Residents say dog poses threat to Harrisburg neighborhood - abc27 WHTM

Residents say dog poses threat to Harrisburg neighborhood

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Residents say they are living in fear of a dog that is posing a threat to their Harrisburg neighborhood.

Their neighbor's dog is said to have attacked and killed pets.

Flashes of pink and blue were seen to shoot from a Taser held by Skyler Zurat. The young woman said she purchased protection not long ago.

"I was scared that dog was going to attack me and my dog," she said.

Zurat and her dog "Metal" have lived in fear after she said another dog in her Midtown neighborhood killed "Morris," her roommate's orange tabby cat.

"The neighbor's dog was in our backyard eating our cat," said Zurat. "It's head was in its mouth. And the owner came and tried to pull it out of his mouth and the dog wouldn't let go. It was horrible."

Zurat described the scene as horrific after she said the dog decapitated Morris.

Cooper Klineyoung said he witnessed the attack that happened on October 22. He was miffed most about the dog owner's reaction.

"I just saw the guy pick the dog up and walk away and not even say a word to my neighbor," he said.

Zurat said she called police and Harrisburg Animal Control, which came the following day to file a report. abc27 has chosen not to name the defendant, but according to court documents the man was charged with permitting his dog to run at large.

Zurat and Klineyoung said this was not the first time the dog terrorized the neighborhood. A few doors down on Penn Street, another neighbor recounted his run-in with the "aggressive" dog.

Because of an ongoing legal battle with the dog's owner, he asked abc27 not to reveal his identity. He did show several photos of his bull terrier with near fatal wounds. While walking his dog on a leash on September 1, he said his pup was attacked by the same dog that was running free.

During the scuffle, he said he was bitten by the dog and suffered ligament damage from the injuries. The attack has racked up more than $30,000 in medical and veterinarian bills.

Court documents show the man was charged with several counts of non-restraint of animal, unlawful to own dog three months without proper rabies certification, and several firearm offenses. Court documents show he also threatened the owner of the bull terrier.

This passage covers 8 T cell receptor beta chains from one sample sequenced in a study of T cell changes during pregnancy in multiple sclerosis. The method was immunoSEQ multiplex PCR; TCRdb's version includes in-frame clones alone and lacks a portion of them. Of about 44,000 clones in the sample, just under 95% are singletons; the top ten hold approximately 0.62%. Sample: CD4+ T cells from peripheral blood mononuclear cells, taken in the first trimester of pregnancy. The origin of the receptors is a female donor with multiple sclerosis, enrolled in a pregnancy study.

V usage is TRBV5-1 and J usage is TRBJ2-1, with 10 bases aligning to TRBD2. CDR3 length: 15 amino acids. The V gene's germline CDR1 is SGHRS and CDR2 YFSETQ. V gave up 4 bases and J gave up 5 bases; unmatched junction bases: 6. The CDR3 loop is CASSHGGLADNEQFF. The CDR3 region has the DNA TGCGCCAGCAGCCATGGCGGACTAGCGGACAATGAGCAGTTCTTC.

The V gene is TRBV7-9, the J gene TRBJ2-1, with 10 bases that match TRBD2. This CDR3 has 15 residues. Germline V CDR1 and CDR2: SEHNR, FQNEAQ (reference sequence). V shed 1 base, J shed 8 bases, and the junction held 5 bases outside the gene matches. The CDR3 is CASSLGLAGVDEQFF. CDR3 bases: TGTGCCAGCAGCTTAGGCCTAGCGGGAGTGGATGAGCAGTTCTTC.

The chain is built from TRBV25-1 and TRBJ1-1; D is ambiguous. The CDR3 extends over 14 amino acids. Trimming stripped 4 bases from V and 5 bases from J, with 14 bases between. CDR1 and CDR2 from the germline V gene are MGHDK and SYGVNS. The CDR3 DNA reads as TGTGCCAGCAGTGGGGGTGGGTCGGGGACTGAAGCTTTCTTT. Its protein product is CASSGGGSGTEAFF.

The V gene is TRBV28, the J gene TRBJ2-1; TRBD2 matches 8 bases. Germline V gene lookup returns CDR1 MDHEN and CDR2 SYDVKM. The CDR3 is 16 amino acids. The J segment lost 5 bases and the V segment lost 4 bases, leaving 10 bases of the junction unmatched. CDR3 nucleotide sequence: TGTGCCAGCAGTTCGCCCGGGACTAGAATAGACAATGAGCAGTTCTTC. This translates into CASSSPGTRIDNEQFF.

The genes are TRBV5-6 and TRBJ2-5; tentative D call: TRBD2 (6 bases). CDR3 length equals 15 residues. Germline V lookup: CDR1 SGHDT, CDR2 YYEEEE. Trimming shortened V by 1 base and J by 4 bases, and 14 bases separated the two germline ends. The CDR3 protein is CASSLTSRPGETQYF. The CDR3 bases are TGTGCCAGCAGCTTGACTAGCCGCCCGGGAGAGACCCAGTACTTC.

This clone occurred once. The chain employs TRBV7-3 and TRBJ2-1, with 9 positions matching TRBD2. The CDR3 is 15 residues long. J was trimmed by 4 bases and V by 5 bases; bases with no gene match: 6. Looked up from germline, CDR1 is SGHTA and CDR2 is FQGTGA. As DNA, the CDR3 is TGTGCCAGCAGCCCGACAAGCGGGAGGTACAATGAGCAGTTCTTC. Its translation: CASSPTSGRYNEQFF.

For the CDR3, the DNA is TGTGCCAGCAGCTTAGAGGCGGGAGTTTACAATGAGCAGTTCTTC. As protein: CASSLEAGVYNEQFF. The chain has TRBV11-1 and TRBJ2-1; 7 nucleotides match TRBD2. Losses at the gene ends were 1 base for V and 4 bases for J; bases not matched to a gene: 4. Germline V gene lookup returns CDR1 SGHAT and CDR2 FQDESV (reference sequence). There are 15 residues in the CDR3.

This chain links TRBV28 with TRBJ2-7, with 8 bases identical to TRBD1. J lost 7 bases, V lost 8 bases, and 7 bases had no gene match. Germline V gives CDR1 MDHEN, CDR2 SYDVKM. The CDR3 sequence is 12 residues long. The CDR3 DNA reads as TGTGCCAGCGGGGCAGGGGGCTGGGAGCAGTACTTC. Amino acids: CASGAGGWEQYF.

Police said the dog was put on a 10-day confinement in regards to not having proper rabies vaccinations. That has since been lifted.

Zurat said the dog continues to pose a threat to the neighborhood.

"I don't understand why it's taking so long for something to be done about this dog," she said.

After checking with police, they said the dog in question has been cited to be labeled a "dangerous dog" under Pennsylvania's Dog Law. According to the state's Dog Law Enforcement Office, a judge will determine if the dog is indeed dangerous.

Currently, there is no hearing date set.

The Department of Agriculture oversees the Dog Law Enforcement Office. According to the website, a dangerous dog must be kept indoors and not tethered outside. If the dog goes outside, it must be muzzled.

Among other requirements, the dog is required to have a microchip, fixed, and registered by the DLEO.

The owner is required to have $50,000 liability insurance, pay an annual $500 registration fee, post warning signs that the dog is an identified dangerous dog.

In severe cases, a judge could have the dog be removed or put down.

Animal authorities explained a dog's status is similar to humans whereas a dog is innocent until proven otherwise by a judge. Until then, a dog is not required by law to be confined. Because the second incident involved an attack on another animal, it may not be viewed the same as if it were a human.

"I'm just tired of walking around the neighborhood having to feel like I can't walk anywhere close to where they live because these dogs are not really being kept under control," Klineyoung said.


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